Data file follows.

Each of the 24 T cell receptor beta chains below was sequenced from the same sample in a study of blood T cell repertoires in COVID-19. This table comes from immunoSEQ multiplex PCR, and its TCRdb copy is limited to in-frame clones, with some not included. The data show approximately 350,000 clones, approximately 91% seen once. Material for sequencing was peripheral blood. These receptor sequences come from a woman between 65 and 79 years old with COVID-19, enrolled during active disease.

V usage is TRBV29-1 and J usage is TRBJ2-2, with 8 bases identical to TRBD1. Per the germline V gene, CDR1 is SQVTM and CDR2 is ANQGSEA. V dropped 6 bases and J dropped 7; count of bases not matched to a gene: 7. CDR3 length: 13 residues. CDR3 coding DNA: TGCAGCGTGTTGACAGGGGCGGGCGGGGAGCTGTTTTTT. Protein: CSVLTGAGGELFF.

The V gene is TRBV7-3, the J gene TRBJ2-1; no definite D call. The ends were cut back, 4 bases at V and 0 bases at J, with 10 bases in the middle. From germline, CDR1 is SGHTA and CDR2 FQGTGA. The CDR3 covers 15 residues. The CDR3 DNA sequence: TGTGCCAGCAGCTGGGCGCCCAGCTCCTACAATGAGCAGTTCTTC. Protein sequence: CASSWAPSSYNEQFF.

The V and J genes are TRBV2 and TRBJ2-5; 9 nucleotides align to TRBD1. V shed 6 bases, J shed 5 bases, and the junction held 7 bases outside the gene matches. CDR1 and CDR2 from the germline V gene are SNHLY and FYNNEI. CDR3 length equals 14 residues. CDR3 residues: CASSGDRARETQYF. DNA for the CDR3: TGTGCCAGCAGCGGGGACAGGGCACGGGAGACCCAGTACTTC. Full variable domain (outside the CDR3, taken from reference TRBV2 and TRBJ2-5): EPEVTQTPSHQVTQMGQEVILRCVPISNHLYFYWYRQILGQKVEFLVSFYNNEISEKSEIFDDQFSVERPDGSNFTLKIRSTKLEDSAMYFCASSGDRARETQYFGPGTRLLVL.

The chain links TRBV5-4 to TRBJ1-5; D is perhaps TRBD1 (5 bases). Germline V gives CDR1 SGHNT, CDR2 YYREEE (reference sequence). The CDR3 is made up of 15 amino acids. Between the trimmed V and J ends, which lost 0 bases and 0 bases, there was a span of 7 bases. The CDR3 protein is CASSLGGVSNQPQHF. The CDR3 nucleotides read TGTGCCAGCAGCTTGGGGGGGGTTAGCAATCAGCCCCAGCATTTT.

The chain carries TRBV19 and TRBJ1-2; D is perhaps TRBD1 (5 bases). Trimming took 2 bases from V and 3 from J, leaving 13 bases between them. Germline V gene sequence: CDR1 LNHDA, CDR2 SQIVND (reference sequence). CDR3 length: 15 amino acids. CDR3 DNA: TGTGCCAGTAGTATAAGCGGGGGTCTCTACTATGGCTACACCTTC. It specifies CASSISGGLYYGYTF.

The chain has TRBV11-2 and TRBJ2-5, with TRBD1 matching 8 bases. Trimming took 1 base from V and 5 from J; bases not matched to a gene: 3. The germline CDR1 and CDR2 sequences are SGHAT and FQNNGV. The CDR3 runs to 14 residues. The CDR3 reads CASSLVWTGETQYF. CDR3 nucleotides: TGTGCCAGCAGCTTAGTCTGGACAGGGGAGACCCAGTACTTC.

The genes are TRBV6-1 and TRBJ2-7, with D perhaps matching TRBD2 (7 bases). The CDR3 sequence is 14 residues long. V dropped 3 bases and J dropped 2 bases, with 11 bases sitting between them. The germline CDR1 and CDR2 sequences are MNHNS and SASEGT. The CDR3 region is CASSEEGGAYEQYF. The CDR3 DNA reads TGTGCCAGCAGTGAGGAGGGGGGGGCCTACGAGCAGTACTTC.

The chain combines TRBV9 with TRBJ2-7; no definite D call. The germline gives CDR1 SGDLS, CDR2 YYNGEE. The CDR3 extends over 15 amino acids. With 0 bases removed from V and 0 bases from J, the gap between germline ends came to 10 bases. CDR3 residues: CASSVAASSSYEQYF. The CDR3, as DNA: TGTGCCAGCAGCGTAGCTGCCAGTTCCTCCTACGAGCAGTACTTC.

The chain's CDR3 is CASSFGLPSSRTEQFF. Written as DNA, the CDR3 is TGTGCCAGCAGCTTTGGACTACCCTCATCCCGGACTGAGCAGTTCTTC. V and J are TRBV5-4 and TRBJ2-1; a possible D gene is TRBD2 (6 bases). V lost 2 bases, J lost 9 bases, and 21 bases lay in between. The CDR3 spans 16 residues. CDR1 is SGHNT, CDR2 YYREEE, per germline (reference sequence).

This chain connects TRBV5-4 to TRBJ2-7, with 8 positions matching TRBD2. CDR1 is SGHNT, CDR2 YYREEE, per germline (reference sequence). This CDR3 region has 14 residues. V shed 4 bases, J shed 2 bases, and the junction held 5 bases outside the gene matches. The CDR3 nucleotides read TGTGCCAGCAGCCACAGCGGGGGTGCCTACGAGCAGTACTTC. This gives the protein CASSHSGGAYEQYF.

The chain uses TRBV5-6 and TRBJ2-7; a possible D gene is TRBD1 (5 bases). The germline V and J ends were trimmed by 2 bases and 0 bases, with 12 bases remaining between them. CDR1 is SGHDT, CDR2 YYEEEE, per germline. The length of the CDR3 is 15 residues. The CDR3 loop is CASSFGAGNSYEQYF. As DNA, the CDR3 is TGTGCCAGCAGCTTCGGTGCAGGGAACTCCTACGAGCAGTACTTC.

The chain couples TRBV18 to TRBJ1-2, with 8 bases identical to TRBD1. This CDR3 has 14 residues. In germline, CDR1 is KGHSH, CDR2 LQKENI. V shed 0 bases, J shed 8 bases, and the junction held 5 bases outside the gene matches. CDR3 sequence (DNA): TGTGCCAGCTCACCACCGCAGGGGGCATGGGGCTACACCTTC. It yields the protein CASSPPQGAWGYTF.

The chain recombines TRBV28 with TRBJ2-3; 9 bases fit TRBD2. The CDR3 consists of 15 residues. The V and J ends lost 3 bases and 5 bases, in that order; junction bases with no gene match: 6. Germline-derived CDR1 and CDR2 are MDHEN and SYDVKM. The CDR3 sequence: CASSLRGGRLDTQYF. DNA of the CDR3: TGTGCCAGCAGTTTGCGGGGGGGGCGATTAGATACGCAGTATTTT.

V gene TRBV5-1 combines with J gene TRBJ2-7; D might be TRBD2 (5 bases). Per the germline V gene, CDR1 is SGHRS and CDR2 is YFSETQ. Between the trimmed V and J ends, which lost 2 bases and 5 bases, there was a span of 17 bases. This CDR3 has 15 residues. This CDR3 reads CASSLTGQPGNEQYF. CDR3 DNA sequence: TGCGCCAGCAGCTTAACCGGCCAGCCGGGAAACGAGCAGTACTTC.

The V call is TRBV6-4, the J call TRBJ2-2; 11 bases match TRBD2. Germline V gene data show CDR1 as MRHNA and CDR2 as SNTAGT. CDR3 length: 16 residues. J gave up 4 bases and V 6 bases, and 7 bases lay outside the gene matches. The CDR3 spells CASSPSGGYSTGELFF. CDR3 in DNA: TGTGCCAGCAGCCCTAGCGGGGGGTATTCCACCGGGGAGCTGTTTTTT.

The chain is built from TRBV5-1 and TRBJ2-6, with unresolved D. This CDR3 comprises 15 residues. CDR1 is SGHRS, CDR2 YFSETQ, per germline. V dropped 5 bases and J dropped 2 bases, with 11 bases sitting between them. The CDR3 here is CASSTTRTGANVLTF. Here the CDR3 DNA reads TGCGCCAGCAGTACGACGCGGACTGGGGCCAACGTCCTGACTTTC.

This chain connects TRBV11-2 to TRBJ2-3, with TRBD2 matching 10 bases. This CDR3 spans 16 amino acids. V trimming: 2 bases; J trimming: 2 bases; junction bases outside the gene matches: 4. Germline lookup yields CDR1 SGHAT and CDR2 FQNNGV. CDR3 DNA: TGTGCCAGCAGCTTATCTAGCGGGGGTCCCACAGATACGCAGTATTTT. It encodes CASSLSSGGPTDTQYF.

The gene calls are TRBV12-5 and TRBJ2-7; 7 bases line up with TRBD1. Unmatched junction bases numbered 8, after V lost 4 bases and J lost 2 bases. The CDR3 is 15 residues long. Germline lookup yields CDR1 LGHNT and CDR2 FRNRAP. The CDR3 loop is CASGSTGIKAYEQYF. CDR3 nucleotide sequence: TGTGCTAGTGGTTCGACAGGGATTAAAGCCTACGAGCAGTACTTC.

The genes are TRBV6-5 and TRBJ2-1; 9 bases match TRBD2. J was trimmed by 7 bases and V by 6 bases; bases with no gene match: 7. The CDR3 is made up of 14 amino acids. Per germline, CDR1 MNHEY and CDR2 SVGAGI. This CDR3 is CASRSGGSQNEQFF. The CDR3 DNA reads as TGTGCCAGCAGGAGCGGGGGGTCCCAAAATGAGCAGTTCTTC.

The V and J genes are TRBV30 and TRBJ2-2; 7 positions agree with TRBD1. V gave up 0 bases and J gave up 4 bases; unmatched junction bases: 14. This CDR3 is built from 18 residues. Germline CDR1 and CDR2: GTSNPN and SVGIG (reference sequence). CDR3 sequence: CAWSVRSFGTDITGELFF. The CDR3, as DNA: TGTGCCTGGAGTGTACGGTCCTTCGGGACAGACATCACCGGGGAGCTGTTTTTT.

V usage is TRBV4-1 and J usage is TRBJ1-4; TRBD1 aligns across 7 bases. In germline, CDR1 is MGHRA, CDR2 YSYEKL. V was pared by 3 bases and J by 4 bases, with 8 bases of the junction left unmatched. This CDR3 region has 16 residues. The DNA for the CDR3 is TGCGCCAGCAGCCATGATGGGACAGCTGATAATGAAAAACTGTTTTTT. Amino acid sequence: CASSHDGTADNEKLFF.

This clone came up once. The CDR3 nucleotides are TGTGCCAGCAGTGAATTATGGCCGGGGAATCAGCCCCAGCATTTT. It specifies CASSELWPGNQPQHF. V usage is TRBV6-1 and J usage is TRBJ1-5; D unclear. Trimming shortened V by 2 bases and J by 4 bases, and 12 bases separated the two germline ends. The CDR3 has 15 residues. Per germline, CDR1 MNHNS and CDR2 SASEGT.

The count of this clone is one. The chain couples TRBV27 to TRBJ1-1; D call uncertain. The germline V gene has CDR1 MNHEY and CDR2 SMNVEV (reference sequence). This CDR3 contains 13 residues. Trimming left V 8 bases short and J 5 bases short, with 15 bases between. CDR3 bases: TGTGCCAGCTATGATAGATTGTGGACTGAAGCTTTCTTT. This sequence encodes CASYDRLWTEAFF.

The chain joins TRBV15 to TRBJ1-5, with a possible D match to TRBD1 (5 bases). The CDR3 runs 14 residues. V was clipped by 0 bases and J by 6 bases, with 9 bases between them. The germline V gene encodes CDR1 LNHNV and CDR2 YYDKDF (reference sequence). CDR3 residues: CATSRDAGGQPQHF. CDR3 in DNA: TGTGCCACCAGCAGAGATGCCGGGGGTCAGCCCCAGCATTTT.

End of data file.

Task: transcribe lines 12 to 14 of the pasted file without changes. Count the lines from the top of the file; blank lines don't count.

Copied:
The chain uses TRBV5-6 and TRBJ2-7; a possible D gene is TRBD1 (5 bases). The germline V and J ends were trimmed by 2 bases and 0 bases, with 12 bases remaining between them. CDR1 is SGHDT, CDR2 YYEEEE, per germline. The length of the CDR3 is 15 residues. The CDR3 loop is CASSFGAGNSYEQYF. As DNA, the CDR3 is TGTGCCAGCAGCTTCGGTGCAGGGAACTCCTACGAGCAGTACTTC.

The chain couples TRBV18 to TRBJ1-2, with 8 bases identical to TRBD1. This CDR3 has 14 residues. In germline, CDR1 is KGHSH, CDR2 LQKENI. V shed 0 bases, J shed 8 bases, and the junction held 5 bases outside the gene matches. CDR3 sequence (DNA): TGTGCCAGCTCACCACCGCAGGGGGCATGGGGCTACACCTTC. It yields the protein CASSPPQGAWGYTF.

The chain recombines TRBV28 with TRBJ2-3; 9 bases fit TRBD2. The CDR3 consists of 15 residues. The V and J ends lost 3 bases and 5 bases, in that order; junction bases with no gene match: 6. Germline-derived CDR1 and CDR2 are MDHEN and SYDVKM. The CDR3 sequence: CASSLRGGRLDTQYF. DNA of the CDR3: TGTGCCAGCAGTTTGCGGGGGGGGCGATTAGATACGCAGTATTTT.